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What Is an HDHP? Your Guide to High Deductible Health Plans

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It’s no secret that healthcare costs are rapidly increasing. According to the Kaiser Family Foundation’s 2017 Employer Health Benefits Survey, the average family premium has risen by 55 percent since 2007, and deductible costs have skyrocketed even faster—increasing over 144 percent over the same time period. As a result, high deductible health plans (HDHPs) have become increasingly popular over the past few years.


HDHPs drive down benefits costs for companies, and though they lower monthly premiums, they also shift the burden of upfront costs onto employees. So how can you successfully implement and communicate HDHPs at your company? Let’s dig into the fundamentals of HDHPs and the strategies you can use to help employees maximize their benefits.


What Is an HDHP?

High deductible health plans are health insurance plans that have higher deductibles than a traditional insurance plan, but lower monthly premiums. This means that covered individuals pay more of their healthcare costs upfront until they meet the deductible. Once the deductible is met, coverage kicks in. The higher the deductible, the more the employee must pay out-of-pocket to unlock full coverage.


HDHPs vs PPOs

HDHPs vs. PPOs

Both HMO and PPO plans can be paired with a high deductible offering. When you’re guiding employees to the right plan for them, the most important questions are how employees want to access care and how they want to pay for it.


HDHPs can be advantageous for employees as well as companies, and enrollment has increased from 19 percent of covered workers in 2012 to 28 percent in 2017. Why? Many employees want the option to lower their monthly premiums—and as employees take on more upfront healthcare costs, the cost to the company also lessens.



What Are Voluntary Benefits?

An easy and cost-effective way to help employees maximize the benefits of an HDHP is to offer supplementary benefits, such as pre-tax savings accounts and voluntary benefits. These benefits provide a way for insured employees to help manage unforeseen health care expenses that would otherwise have to be paid out of pocket. They include:


  • Health Savings Accounts (HSAs): HSAs are pre-tax medical savings account that can be funded with employee or employer monies. These funds can be used to pay out-of-pocket health expenses. HSA balances roll over from year to year and can be invested into mutual funds once the minimum requirement is reached.
  • Flexible Spending Accounts (FSAs): FSAs are also pre-tax, employee-funded accounts. FSAs are used toward out of pocket health care expenses that are not covered by the insurance plan, but do not roll over each year.
  • Health Reimbursement Accounts (HRAs): HRAs are pre-tax accounts, but unlike the other two accounts, they are employer-funded. These funds are used to reimburse employee health expenses.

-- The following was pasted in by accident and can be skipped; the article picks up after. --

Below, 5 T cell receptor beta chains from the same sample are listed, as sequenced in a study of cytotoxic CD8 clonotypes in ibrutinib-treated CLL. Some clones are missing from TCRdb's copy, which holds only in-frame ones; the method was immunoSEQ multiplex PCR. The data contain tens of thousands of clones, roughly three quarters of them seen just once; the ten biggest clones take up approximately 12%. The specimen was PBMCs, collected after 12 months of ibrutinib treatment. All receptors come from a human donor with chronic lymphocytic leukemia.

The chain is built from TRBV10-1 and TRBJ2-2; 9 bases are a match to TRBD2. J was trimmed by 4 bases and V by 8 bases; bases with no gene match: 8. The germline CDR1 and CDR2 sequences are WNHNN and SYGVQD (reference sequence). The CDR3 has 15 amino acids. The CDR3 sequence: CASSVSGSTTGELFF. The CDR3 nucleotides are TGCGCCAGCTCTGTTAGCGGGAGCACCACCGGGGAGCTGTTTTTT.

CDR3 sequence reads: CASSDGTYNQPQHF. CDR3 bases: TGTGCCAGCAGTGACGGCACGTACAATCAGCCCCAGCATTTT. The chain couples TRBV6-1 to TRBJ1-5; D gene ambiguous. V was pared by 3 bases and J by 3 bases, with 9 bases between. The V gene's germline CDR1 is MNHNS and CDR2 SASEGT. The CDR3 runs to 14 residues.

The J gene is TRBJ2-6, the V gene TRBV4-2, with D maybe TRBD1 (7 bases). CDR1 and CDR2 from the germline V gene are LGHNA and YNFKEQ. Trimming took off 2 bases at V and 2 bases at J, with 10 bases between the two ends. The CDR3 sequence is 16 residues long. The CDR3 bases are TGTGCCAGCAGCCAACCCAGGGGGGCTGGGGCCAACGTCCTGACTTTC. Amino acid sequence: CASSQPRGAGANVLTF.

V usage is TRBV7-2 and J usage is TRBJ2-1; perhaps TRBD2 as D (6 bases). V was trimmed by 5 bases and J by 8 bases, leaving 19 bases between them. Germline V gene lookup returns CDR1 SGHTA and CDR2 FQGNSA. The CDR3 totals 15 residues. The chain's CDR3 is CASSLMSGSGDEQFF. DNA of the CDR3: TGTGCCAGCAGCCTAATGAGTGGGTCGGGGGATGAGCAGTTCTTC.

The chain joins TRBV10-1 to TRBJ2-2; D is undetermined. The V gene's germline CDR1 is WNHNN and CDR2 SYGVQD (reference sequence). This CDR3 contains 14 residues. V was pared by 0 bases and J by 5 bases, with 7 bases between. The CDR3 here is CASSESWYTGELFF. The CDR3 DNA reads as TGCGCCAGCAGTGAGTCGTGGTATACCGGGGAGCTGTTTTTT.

In addition to pre-tax savings plans, voluntary benefits are insurance products that can fill in coverage gaps and minimize deductible exposure for employees under HDHP plans. Most voluntary benefits are offered by employers but paid for by employees. Some voluntary benefits you might consider offering are:


  • Supplemental Health (ex. Accident, Cancer, Hospital)
  • Financial Wellness
  • Telehealth
  • Employee Perks (ex. Fond, OneMedical, gym reimbursement)

While options are always a good thing, offering too many can be confusing without an appropriate communication strategy in place. Think of supplementary benefits as a way to round out the overall message of your company’s wellness initiatives.


Communicating HDHPs to Your Employees

Considering that only 7 percent of U.S. workers understand all four basic insurance concepts (premium, deductible, coinsurance, and out-of-pocket maximum), it is crucial that you clearly communicate your benefit offering. Here’s how to engage employees with information on their benefits package:


  • Personalize the package. Establish characteristics of common employee demographics covered by each plan so they can identify their best fit.
  • Get creative. Use graphics or videos to explain dense insurance concepts. Hold “office hours” to help employees during open enrollment, and even reach out to them directly for 1:1 support.
  • Supplement your benefits. Offer and promote savings mechanisms and voluntary products to ensure employees are set up for success.

As you work to shed light on confusing insurance concepts, ask yourself if employees understand your benefits packages. Do they feel good about their selections? Do we talk to them throughout the year about the choices they’ve made?


Ongoing benefits communication is crucial in a landscape where 44 percent of employees do not feel confident about choosing their benefits. But when employees are educated and empowered, your benefits offering can be a valuable tool in retention and engagement—and in the world of modern employee benefits, HDHPs are a key part of the puzzle.

Topics: Benefits, Insurance, Voluntary Benefits

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